The fastest way to get noticed by Google is to have real people notice you. Be intentional with your outreach and if you use tools like GMass or Mailshake, it becomes a lot easier to scale that process. A conversation could lead to several things: a link, guest post on your site, guest post on their site, early access to a future product, etc.
We can't stress it enough that you want to be willing to do more than your competition. This often means simply reaching out to influencers to get your site noticed.
What Should You Do With This Information?
The best thing you can do right now is take one of the mistakes or successes in this article and implement it. Make it part of your weekly goal.
I wouldn't try and implement all of these right away, just choose the one that stuck out the most to you.
If it's reviving your site because you've left it alone for months, then it means going into your content plan and starting that process again.
If you've purchased terrible links from Konker or Fiverr, then consider disavowing those links.
If you have tons of traffic, but no conversions. Consider researching a new offer that has a higher Gravity (Clickbank) or lower Best Sellers Rank (Amazon.)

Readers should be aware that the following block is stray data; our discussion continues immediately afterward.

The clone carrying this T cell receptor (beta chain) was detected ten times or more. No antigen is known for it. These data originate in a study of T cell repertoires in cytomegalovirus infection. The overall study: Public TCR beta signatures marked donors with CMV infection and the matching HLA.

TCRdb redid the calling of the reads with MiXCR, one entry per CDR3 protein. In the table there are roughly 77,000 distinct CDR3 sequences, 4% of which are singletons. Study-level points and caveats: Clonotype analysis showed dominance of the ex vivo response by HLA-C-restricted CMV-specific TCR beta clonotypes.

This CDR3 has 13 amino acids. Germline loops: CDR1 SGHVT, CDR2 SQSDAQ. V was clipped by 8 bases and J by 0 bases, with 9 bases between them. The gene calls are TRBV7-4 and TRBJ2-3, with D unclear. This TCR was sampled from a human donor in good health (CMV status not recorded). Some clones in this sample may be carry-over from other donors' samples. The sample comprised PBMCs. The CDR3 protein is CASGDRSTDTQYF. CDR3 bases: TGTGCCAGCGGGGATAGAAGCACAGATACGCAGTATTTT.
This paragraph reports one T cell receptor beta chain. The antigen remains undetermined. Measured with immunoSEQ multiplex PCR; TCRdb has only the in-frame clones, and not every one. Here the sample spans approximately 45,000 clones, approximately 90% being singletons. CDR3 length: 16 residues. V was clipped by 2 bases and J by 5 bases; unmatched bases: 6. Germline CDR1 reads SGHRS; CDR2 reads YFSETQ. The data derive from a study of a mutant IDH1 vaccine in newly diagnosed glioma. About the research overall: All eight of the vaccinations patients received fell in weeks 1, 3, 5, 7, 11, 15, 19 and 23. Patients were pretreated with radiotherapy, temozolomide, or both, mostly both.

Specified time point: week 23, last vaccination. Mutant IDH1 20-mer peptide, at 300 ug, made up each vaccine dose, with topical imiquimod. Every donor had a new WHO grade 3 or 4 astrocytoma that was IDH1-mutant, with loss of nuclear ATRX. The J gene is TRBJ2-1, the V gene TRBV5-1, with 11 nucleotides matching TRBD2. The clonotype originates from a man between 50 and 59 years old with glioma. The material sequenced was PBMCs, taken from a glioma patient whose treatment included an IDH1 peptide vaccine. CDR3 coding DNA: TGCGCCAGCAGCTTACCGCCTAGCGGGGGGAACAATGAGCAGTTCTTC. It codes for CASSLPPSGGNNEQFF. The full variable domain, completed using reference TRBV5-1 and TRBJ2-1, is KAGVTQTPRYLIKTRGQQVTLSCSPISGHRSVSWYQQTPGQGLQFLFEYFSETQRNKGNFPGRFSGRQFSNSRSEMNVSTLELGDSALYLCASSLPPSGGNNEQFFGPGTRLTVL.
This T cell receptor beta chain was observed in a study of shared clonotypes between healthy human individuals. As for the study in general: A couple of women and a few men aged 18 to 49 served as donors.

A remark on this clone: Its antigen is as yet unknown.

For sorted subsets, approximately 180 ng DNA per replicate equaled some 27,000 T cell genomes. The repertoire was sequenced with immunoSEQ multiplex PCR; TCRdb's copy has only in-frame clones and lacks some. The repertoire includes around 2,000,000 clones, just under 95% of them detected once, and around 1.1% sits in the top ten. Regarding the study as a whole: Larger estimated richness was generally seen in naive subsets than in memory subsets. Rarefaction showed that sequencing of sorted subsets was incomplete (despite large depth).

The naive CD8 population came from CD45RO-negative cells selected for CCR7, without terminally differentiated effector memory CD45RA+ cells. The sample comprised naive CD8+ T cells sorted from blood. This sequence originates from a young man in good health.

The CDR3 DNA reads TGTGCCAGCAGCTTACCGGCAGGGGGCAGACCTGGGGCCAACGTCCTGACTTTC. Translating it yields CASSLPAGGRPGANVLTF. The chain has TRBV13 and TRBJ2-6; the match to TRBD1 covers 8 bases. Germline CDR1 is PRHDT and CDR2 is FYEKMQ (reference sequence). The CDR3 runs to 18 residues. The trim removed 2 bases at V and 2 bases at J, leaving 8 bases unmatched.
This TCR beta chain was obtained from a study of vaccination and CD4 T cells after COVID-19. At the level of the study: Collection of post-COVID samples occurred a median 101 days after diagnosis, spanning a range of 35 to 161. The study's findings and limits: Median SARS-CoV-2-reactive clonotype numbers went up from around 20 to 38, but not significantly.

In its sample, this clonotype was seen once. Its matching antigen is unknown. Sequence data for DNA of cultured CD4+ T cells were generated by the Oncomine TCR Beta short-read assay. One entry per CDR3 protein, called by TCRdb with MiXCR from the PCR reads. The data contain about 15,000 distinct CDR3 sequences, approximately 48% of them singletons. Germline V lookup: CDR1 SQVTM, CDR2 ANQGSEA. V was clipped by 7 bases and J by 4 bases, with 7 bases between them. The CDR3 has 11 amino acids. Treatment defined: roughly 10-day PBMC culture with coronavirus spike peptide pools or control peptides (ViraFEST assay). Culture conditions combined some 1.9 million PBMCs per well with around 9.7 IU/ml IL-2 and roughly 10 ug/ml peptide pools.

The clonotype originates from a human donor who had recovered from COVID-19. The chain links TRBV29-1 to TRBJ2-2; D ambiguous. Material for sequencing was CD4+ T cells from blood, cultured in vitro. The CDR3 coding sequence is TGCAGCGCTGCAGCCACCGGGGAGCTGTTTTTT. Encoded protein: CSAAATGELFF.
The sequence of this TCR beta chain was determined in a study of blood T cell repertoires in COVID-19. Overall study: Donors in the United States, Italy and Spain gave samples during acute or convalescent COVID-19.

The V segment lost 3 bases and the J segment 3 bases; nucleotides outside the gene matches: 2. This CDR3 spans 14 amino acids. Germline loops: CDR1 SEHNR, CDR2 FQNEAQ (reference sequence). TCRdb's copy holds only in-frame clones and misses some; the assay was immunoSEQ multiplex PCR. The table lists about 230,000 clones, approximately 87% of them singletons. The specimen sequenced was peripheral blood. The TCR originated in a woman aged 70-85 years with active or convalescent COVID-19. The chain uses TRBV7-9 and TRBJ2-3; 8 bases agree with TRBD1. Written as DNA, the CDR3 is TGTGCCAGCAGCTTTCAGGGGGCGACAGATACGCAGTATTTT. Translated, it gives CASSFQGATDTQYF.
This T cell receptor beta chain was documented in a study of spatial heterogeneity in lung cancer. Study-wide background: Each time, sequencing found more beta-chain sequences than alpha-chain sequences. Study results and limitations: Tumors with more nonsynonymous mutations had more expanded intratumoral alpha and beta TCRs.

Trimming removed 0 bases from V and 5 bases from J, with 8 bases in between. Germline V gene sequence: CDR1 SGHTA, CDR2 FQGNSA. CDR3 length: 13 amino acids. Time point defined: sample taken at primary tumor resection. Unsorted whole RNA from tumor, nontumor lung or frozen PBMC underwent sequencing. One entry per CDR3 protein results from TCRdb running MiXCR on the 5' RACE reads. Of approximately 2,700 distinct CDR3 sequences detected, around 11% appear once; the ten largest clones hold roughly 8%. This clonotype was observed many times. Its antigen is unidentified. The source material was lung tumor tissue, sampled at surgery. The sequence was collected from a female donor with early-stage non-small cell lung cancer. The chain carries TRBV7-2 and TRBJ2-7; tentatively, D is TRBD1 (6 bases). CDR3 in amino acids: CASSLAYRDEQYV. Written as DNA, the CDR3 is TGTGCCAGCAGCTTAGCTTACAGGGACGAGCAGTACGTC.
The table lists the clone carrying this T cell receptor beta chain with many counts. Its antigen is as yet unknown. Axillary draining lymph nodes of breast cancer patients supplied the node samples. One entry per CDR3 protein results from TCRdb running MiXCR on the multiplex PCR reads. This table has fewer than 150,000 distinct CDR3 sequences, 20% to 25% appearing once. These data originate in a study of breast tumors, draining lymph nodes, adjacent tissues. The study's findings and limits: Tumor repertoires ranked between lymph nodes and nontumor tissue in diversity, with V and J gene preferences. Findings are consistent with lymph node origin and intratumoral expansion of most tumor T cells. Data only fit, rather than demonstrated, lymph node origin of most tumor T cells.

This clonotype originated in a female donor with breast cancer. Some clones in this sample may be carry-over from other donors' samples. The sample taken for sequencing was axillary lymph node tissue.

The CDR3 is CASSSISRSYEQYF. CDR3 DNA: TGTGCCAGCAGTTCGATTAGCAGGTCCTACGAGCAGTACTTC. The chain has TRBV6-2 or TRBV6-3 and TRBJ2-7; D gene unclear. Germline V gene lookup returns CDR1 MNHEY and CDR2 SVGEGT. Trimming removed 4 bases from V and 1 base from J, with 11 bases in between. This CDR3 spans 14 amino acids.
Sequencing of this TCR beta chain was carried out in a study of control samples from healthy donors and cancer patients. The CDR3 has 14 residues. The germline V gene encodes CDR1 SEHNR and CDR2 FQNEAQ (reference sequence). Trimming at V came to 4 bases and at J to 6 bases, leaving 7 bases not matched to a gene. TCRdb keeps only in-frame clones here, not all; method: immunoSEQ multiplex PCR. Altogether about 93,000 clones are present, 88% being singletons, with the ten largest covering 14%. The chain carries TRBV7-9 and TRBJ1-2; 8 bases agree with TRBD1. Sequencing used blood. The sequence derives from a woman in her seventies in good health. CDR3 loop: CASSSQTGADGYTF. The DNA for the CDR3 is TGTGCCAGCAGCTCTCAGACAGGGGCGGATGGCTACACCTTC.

To pass on one final tip that I've learned to remain long-term focused...
Get a piece of paper and draw a cross in the middle of the paper. Dividing it into 4 quadrants.
Insert these titles at the top of the 4 squares: 3 Year Goal, 1 Year Goal, 90 Day Goal, & This Week.
Start writing down your goals for each (along with specific dates), but do not fill in "this week's" goals yet.
After you're done writing down your 3 and 1 year goals, plus your 90 day goals. Take a sticky note and place it inside of "this week's" area. Then write your weeks goal on that stick note.
Then next week, review your overall goals again and switch out the sticky note with a new set of weekly goal until you've hit that 90 day date.
This should help you stay focused. I'd say most affiliates already know the path to success, they just need to keep their eye on the ball. Hopefully this study has helped you filter out a lot of noise too.
Thanks again for your input into the survey and interviews. If you've got a comment or some extra tips for the HPD community, please leave them below.